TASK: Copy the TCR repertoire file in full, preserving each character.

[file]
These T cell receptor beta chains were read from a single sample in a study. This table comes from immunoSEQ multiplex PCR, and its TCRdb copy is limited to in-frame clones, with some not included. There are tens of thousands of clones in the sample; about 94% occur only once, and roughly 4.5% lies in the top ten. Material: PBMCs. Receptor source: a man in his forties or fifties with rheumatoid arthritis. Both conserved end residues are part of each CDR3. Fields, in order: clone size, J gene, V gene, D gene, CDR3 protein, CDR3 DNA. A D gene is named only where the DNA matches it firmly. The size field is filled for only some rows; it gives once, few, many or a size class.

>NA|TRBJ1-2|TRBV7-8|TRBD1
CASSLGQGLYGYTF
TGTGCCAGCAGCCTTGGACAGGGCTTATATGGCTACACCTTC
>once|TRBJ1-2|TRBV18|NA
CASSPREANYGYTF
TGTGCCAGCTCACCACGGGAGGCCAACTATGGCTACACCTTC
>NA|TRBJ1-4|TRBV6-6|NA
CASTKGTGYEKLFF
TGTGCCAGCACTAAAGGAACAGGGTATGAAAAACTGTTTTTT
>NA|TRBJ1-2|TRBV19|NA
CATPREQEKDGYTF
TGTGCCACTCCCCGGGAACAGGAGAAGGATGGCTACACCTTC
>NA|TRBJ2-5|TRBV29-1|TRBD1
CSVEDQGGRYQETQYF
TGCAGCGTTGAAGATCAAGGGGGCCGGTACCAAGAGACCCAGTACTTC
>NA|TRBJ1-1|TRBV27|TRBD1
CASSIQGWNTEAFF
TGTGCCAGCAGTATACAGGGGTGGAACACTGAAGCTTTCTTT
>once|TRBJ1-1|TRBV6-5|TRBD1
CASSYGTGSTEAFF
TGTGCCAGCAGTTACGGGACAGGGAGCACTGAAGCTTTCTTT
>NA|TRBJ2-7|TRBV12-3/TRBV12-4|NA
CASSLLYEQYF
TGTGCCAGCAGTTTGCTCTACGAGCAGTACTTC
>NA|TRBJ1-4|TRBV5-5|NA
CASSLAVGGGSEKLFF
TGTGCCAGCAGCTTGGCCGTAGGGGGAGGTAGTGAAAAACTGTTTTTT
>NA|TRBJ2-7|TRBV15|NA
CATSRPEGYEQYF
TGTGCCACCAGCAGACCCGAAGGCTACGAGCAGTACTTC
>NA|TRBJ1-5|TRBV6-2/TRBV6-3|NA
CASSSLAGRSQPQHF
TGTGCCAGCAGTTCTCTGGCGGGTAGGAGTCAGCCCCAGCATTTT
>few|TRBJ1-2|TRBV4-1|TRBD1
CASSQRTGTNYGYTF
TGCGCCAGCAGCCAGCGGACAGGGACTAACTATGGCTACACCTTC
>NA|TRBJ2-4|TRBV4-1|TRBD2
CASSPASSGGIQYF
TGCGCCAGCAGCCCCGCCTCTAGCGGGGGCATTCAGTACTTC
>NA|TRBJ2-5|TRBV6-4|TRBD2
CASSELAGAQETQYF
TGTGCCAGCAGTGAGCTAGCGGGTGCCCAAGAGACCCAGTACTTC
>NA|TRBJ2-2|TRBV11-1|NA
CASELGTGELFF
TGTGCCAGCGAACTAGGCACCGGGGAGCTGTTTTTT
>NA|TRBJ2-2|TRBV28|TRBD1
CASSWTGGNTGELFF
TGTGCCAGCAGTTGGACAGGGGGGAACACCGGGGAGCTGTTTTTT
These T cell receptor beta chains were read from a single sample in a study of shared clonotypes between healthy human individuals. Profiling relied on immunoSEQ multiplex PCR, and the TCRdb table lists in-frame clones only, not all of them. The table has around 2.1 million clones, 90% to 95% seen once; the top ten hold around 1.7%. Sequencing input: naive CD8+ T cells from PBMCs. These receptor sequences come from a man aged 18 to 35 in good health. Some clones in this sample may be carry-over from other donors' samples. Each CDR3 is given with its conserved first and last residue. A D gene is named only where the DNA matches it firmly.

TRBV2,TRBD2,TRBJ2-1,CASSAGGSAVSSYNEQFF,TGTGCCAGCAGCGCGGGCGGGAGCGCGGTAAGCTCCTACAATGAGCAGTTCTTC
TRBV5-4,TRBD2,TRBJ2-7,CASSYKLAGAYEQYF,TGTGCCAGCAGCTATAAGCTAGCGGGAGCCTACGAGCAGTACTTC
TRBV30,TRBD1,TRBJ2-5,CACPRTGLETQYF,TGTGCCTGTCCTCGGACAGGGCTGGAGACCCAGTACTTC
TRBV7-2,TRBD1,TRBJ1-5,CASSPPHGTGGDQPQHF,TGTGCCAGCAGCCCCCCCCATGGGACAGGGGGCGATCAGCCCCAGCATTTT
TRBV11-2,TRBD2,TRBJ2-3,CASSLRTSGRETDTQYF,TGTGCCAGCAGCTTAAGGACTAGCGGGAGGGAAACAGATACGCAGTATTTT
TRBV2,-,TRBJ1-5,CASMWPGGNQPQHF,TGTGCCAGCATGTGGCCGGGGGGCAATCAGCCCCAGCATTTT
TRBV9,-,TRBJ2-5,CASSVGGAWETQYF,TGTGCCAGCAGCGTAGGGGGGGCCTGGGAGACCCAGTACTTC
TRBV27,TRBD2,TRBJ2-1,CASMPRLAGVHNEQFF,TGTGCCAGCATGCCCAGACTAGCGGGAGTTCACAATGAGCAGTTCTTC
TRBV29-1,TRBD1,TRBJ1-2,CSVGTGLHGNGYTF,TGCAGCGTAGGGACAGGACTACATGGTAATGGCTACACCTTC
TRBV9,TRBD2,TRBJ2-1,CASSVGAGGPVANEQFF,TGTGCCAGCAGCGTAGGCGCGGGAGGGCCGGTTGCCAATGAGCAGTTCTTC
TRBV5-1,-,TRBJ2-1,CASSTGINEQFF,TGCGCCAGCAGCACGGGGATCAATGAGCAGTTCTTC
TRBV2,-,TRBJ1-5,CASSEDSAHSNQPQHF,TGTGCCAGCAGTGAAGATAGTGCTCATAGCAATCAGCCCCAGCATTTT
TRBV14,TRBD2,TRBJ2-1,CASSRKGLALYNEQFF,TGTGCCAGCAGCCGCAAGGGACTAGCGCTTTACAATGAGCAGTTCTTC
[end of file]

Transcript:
These T cell receptor beta chains were read from a single sample in a study. This table comes from immunoSEQ multiplex PCR, and its TCRdb copy is limited to in-frame clones, with some not included. There are tens of thousands of clones in the sample; about 94% occur only once, and roughly 4.5% lies in the top ten. Material: PBMCs. Receptor source: a man in his forties or fifties with rheumatoid arthritis. Both conserved end residues are part of each CDR3. Fields, in order: clone size, J gene, V gene, D gene, CDR3 protein, CDR3 DNA. A D gene is named only where the DNA matches it firmly. The size field is filled for only some rows; it gives once, few, many or a size class.

>NA|TRBJ1-2|TRBV7-8|TRBD1
CASSLGQGLYGYTF
TGTGCCAGCAGCCTTGGACAGGGCTTATATGGCTACACCTTC
>once|TRBJ1-2|TRBV18|NA
CASSPREANYGYTF
TGTGCCAGCTCACCACGGGAGGCCAACTATGGCTACACCTTC
>NA|TRBJ1-4|TRBV6-6|NA
CASTKGTGYEKLFF
TGTGCCAGCACTAAAGGAACAGGGTATGAAAAACTGTTTTTT
>NA|TRBJ1-2|TRBV19|NA
CATPREQEKDGYTF
TGTGCCACTCCCCGGGAACAGGAGAAGGATGGCTACACCTTC
>NA|TRBJ2-5|TRBV29-1|TRBD1
CSVEDQGGRYQETQYF
TGCAGCGTTGAAGATCAAGGGGGCCGGTACCAAGAGACCCAGTACTTC
>NA|TRBJ1-1|TRBV27|TRBD1
CASSIQGWNTEAFF
TGTGCCAGCAGTATACAGGGGTGGAACACTGAAGCTTTCTTT
>once|TRBJ1-1|TRBV6-5|TRBD1
CASSYGTGSTEAFF
TGTGCCAGCAGTTACGGGACAGGGAGCACTGAAGCTTTCTTT
>NA|TRBJ2-7|TRBV12-3/TRBV12-4|NA
CASSLLYEQYF
TGTGCCAGCAGTTTGCTCTACGAGCAGTACTTC
>NA|TRBJ1-4|TRBV5-5|NA
CASSLAVGGGSEKLFF
TGTGCCAGCAGCTTGGCCGTAGGGGGAGGTAGTGAAAAACTGTTTTTT
>NA|TRBJ2-7|TRBV15|NA
CATSRPEGYEQYF
TGTGCCACCAGCAGACCCGAAGGCTACGAGCAGTACTTC
>NA|TRBJ1-5|TRBV6-2/TRBV6-3|NA
CASSSLAGRSQPQHF
TGTGCCAGCAGTTCTCTGGCGGGTAGGAGTCAGCCCCAGCATTTT
>few|TRBJ1-2|TRBV4-1|TRBD1
CASSQRTGTNYGYTF
TGCGCCAGCAGCCAGCGGACAGGGACTAACTATGGCTACACCTTC
>NA|TRBJ2-4|TRBV4-1|TRBD2
CASSPASSGGIQYF
TGCGCCAGCAGCCCCGCCTCTAGCGGGGGCATTCAGTACTTC
>NA|TRBJ2-5|TRBV6-4|TRBD2
CASSELAGAQETQYF
TGTGCCAGCAGTGAGCTAGCGGGTGCCCAAGAGACCCAGTACTTC
>NA|TRBJ2-2|TRBV11-1|NA
CASELGTGELFF
TGTGCCAGCGAACTAGGCACCGGGGAGCTGTTTTTT
>NA|TRBJ2-2|TRBV28|TRBD1
CASSWTGGNTGELFF
TGTGCCAGCAGTTGGACAGGGGGGAACACCGGGGAGCTGTTTTTT
These T cell receptor beta chains were read from a single sample in a study of shared clonotypes between healthy human individuals. Profiling relied on immunoSEQ multiplex PCR, and the TCRdb table lists in-frame clones only, not all of them. The table has around 2.1 million clones, 90% to 95% seen once; the top ten hold around 1.7%. Sequencing input: naive CD8+ T cells from PBMCs. These receptor sequences come from a man aged 18 to 35 in good health. Some clones in this sample may be carry-over from other donors' samples. Each CDR3 is given with its conserved first and last residue. A D gene is named only where the DNA matches it firmly.

TRBV2,TRBD2,TRBJ2-1,CASSAGGSAVSSYNEQFF,TGTGCCAGCAGCGCGGGCGGGAGCGCGGTAAGCTCCTACAATGAGCAGTTCTTC
TRBV5-4,TRBD2,TRBJ2-7,CASSYKLAGAYEQYF,TGTGCCAGCAGCTATAAGCTAGCGGGAGCCTACGAGCAGTACTTC
TRBV30,TRBD1,TRBJ2-5,CACPRTGLETQYF,TGTGCCTGTCCTCGGACAGGGCTGGAGACCCAGTACTTC
TRBV7-2,TRBD1,TRBJ1-5,CASSPPHGTGGDQPQHF,TGTGCCAGCAGCCCCCCCCATGGGACAGGGGGCGATCAGCCCCAGCATTTT
TRBV11-2,TRBD2,TRBJ2-3,CASSLRTSGRETDTQYF,TGTGCCAGCAGCTTAAGGACTAGCGGGAGGGAAACAGATACGCAGTATTTT
TRBV2,-,TRBJ1-5,CASMWPGGNQPQHF,TGTGCCAGCATGTGGCCGGGGGGCAATCAGCCCCAGCATTTT
TRBV9,-,TRBJ2-5,CASSVGGAWETQYF,TGTGCCAGCAGCGTAGGGGGGGCCTGGGAGACCCAGTACTTC
TRBV27,TRBD2,TRBJ2-1,CASMPRLAGVHNEQFF,TGTGCCAGCATGCCCAGACTAGCGGGAGTTCACAATGAGCAGTTCTTC
TRBV29-1,TRBD1,TRBJ1-2,CSVGTGLHGNGYTF,TGCAGCGTAGGGACAGGACTACATGGTAATGGCTACACCTTC
TRBV9,TRBD2,TRBJ2-1,CASSVGAGGPVANEQFF,TGTGCCAGCAGCGTAGGCGCGGGAGGGCCGGTTGCCAATGAGCAGTTCTTC
TRBV5-1,-,TRBJ2-1,CASSTGINEQFF,TGCGCCAGCAGCACGGGGATCAATGAGCAGTTCTTC
TRBV2,-,TRBJ1-5,CASSEDSAHSNQPQHF,TGTGCCAGCAGTGAAGATAGTGCTCATAGCAATCAGCCCCAGCATTTT
TRBV14,TRBD2,TRBJ2-1,CASSRKGLALYNEQFF,TGTGCCAGCAGCCGCAAGGGACTAGCGCTTTACAATGAGCAGTTCTTC